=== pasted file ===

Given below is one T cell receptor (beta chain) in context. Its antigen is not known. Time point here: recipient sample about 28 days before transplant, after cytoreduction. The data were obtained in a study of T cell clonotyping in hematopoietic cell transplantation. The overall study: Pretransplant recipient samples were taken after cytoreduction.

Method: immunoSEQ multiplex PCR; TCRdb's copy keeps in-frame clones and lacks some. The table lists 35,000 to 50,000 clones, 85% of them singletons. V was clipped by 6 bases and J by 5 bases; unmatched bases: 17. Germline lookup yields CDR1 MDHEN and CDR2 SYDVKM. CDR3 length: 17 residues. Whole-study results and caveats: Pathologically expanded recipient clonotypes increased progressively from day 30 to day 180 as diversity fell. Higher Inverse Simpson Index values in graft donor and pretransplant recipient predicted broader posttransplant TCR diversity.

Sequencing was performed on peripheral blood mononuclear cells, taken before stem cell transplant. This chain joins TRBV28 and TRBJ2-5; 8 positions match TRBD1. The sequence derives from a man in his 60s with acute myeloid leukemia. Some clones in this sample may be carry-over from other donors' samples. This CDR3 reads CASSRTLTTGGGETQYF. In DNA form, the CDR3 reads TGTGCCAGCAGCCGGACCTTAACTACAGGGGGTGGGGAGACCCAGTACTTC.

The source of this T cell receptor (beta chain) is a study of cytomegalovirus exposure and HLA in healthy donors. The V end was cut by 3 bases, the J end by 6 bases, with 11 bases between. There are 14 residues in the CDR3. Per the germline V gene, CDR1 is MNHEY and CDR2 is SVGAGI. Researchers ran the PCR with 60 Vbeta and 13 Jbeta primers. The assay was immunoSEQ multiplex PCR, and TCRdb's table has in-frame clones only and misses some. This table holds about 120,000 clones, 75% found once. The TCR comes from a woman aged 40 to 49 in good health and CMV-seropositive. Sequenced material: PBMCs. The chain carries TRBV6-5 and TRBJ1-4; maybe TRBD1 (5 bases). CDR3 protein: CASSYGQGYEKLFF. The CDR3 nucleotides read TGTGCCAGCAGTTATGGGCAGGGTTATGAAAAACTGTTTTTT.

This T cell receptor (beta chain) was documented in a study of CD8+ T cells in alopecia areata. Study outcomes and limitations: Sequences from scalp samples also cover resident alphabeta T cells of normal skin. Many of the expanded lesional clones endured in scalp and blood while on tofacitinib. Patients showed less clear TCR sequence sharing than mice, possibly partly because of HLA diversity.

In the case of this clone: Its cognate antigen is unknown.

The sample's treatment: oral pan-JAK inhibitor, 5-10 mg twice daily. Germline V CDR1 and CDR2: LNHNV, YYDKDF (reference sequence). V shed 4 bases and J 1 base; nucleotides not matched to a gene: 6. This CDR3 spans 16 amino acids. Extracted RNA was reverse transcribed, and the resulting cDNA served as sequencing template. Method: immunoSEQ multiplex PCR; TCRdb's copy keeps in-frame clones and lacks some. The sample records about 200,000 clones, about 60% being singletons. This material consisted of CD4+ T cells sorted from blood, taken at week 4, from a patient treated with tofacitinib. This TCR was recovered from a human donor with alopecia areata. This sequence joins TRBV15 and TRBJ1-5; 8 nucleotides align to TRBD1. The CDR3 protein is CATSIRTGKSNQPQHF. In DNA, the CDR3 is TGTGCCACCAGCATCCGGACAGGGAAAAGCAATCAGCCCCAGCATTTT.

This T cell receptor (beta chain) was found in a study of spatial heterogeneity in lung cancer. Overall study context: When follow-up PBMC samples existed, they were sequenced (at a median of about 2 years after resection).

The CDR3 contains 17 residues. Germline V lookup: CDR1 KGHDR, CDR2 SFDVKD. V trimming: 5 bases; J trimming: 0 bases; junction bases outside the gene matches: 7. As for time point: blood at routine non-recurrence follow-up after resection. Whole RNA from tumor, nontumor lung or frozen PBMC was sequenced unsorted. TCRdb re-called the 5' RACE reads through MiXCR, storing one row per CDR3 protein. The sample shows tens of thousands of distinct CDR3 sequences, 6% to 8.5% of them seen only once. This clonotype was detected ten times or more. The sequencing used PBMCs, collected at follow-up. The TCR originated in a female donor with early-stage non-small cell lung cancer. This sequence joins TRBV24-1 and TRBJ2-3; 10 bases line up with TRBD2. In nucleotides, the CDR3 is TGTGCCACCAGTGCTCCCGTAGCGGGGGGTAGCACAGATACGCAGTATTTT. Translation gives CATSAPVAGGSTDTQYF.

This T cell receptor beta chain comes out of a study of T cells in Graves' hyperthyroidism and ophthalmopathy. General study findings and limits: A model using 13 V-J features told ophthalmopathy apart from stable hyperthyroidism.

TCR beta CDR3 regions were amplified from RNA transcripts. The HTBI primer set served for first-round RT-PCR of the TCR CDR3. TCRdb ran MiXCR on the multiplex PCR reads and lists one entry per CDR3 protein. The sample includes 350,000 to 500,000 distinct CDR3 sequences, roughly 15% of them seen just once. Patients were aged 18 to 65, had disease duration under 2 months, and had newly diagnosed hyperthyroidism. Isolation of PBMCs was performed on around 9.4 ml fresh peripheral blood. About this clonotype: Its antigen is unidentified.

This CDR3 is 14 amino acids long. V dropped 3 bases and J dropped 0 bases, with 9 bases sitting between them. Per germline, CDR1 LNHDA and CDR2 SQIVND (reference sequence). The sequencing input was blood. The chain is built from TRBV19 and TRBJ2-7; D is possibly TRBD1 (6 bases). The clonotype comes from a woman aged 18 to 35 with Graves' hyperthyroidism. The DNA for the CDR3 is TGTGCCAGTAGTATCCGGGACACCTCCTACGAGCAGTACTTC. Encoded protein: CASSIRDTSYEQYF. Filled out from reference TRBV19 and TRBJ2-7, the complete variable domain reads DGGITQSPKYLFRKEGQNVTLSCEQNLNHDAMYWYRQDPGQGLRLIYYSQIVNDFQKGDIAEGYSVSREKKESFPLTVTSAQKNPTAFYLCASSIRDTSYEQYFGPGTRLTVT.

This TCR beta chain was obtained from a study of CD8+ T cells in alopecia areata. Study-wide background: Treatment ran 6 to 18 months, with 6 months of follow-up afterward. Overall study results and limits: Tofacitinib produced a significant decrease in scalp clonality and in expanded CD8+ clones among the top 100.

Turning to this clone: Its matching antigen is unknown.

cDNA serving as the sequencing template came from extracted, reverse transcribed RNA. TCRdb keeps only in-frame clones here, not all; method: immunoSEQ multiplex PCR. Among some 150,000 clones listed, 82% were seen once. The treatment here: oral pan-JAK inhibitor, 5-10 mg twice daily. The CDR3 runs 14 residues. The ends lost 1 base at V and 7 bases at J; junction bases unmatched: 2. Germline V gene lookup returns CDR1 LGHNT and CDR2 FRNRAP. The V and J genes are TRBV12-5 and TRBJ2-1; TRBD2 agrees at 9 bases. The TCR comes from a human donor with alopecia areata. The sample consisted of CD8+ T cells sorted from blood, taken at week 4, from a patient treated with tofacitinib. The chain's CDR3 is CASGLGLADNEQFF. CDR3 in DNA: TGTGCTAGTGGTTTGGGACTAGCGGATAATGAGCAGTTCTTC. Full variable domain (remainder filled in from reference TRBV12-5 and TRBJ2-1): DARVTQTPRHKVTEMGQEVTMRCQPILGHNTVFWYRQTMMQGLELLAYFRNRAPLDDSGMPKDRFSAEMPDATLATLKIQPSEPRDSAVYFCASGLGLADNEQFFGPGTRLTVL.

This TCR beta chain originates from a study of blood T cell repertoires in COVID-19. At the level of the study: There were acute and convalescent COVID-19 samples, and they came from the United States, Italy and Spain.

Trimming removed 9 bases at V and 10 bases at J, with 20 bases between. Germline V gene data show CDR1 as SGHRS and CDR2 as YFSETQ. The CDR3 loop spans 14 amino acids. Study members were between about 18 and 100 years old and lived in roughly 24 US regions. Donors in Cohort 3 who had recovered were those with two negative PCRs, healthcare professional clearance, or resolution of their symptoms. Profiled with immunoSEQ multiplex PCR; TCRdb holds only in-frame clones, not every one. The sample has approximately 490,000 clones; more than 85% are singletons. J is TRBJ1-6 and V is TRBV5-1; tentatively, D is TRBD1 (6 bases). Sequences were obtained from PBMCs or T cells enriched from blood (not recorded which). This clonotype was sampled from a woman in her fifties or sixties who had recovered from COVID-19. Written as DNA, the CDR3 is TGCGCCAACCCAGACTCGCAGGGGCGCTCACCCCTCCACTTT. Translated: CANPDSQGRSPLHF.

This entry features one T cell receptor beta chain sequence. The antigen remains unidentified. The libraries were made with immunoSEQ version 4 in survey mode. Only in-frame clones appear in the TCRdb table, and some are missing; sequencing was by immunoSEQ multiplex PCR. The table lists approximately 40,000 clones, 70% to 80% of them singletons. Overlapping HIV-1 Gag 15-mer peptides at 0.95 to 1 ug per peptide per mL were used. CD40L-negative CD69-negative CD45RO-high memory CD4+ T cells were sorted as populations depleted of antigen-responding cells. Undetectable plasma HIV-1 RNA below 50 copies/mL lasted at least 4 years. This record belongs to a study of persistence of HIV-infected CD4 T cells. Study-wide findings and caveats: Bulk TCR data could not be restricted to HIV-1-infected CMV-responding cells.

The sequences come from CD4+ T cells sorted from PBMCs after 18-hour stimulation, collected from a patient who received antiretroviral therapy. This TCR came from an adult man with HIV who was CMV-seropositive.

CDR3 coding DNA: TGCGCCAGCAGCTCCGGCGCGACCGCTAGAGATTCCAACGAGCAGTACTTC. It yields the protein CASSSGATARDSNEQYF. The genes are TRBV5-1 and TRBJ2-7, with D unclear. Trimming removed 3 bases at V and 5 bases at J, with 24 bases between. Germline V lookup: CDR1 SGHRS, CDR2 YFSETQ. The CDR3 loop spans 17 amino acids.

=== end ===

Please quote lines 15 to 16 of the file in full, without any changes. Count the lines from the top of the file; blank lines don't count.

cDNA serving as the sequencing template came from extracted, reverse transcribed RNA. TCRdb keeps only in-frame clones here, not all; method: immunoSEQ multiplex PCR. Among some 150,000 clones listed, 82% were seen once. The treatment here: oral pan-JAK inhibitor, 5-10 mg twice daily. The CDR3 runs 14 residues. The ends lost 1 base at V and 7 bases at J; junction bases unmatched: 2. Germline V gene lookup returns CDR1 LGHNT and CDR2 FRNRAP. The V and J genes are TRBV12-5 and TRBJ2-1; TRBD2 agrees at 9 bases. The TCR comes from a human donor with alopecia areata. The sample consisted of CD8+ T cells sorted from blood, taken at week 4, from a patient treated with tofacitinib. The chain's CDR3 is CASGLGLADNEQFF. CDR3 in DNA: TGTGCTAGTGGTTTGGGACTAGCGGATAATGAGCAGTTCTTC. Full variable domain (remainder filled in from reference TRBV12-5 and TRBJ2-1): DARVTQTPRHKVTEMGQEVTMRCQPILGHNTVFWYRQTMMQGLELLAYFRNRAPLDDSGMPKDRFSAEMPDATLATLKIQPSEPRDSAVYFCASGLGLADNEQFFGPGTRLTVL.

This TCR beta chain originates from a study of blood T cell repertoires in COVID-19. At the level of the study: There were acute and convalescent COVID-19 samples, and they came from the United States, Italy and Spain.